The headache caused by cold (also referred to as “ice cream”) is an experience that most of us have known: a pain in the head usually in the front following the ingestion of ice or a too cold soda. Despite its high frequency, scientists are still struggling to explain the disorder. The explanation of this phenomenon could eventually have an impact on the treatment of other forms of migraine.
Cold-induced headache book secrets
American researchers recruited 13 adults in good health and have monitored the blood flow of volunteers at the level of the cerebral arteries using several trans-crannies Doppler. All drank of the water ice with a straw pressed against their Palace (ideal conditions to bring this famous “ice cream headache”) and then drank the same amount of water at room temperature.
Volunteers raised their hands at the onset of pain and his disappearance. The results showed that a particular artery, anterior cerebral artery, to dilatants quickly and was inundated with blood at the time where the pain was felt. Soon after this expansion, the same vessel contracts as the discomfort.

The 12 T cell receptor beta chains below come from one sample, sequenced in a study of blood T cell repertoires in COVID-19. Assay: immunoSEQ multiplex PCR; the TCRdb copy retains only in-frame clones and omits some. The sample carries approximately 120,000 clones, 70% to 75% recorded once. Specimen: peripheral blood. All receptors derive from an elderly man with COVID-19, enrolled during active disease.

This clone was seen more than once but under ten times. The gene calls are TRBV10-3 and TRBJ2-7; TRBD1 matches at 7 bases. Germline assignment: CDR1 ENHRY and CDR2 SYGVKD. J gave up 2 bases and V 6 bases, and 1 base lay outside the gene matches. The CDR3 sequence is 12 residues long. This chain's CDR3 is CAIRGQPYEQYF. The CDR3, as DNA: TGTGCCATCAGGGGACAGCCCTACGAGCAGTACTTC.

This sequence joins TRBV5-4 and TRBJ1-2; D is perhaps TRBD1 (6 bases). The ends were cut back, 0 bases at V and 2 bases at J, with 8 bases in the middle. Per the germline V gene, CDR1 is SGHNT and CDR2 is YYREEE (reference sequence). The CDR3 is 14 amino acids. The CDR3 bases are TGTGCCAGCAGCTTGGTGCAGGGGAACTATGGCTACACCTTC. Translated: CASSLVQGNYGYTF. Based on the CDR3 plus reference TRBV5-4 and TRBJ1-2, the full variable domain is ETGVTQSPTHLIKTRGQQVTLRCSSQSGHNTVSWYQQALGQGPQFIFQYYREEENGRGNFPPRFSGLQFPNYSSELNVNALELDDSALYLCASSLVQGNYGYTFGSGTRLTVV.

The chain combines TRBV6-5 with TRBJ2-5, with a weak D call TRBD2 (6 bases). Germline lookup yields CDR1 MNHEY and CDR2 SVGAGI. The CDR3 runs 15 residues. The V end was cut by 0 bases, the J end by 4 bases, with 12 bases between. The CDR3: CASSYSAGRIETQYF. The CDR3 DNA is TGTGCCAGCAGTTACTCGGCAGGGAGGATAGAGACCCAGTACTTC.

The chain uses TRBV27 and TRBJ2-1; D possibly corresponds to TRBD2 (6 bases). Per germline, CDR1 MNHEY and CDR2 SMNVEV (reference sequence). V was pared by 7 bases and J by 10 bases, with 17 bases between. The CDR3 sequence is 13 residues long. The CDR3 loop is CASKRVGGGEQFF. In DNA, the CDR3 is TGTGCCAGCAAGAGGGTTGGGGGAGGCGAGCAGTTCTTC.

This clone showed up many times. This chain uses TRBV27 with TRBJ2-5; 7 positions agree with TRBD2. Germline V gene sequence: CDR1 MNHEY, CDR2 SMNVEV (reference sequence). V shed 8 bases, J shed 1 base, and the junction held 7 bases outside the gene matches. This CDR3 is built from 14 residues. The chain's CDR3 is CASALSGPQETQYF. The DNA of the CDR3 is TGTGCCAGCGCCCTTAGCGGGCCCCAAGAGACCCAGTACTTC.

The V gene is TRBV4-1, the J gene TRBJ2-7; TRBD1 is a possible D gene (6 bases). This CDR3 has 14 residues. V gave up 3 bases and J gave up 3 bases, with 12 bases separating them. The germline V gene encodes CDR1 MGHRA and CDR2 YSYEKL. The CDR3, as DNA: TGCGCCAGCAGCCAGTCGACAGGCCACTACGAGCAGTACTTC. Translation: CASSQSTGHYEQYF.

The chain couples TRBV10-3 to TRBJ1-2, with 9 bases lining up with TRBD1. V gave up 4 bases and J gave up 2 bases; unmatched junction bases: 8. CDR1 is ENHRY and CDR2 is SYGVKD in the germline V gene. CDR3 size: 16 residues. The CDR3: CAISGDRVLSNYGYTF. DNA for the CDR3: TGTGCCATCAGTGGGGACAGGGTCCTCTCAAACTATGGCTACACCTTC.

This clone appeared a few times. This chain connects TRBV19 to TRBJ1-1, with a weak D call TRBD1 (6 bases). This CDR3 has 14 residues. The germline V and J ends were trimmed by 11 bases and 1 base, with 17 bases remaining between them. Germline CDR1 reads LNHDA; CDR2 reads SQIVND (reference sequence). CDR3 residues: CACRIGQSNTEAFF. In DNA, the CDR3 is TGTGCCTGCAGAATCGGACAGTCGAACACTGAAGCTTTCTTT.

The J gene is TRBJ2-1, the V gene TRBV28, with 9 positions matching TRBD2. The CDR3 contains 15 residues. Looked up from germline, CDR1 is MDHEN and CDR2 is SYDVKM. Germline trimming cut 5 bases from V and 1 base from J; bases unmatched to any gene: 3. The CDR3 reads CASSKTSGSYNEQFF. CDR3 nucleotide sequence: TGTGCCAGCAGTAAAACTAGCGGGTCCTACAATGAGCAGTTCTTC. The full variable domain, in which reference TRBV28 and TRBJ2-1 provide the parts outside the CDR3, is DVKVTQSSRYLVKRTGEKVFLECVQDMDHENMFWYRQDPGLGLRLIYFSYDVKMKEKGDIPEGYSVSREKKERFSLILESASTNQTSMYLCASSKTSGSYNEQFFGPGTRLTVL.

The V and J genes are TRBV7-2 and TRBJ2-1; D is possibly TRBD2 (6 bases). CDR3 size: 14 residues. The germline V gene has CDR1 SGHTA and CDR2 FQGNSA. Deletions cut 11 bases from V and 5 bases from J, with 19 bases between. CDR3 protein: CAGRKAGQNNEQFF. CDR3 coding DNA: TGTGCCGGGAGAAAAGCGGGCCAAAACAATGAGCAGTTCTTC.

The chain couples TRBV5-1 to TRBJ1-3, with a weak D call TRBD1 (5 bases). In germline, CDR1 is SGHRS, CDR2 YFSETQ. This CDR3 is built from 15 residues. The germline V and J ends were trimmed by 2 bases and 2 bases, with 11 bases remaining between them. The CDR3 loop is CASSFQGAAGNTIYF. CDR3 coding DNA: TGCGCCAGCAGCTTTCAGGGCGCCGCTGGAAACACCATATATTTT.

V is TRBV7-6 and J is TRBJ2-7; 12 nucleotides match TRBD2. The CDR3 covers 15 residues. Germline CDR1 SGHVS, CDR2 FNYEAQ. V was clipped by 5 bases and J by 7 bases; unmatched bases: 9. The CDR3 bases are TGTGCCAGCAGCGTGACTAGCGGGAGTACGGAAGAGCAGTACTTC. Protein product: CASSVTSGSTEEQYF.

Dr Serrador team think that dilation followed by rapid constriction may be a system of self-defense of the brain: “the brain is one of the very organs of the Organization, and he needs to operate permanently.” It is relatively sensitive to temperature, so vasodilatation may bring hot blood within the fabric to ensure that the brain is still hot”.” But because the skull is a closed structure, researchers believe that this sudden influx of blood could increase the pressure and thus induce pain. Vasoconstriction following would be a way of lowering the pressure in the brain until it reaches dangerous levels.
According to him, similar changes in blood flow may be at work in different types of migraine, headache post-traumatic stress and other headaches. If further research confirms these suspicions, it could pave the way for other treatment of migraine. Drugs that would block the vasodilatation or targeting channels specifically involved in vasodilatation associated headaches tomorrow could bring relief to migraine. France, 10-12% of the population (but 15 to 18% of women) suffering from migraines and 2-3% are victims of tension headache.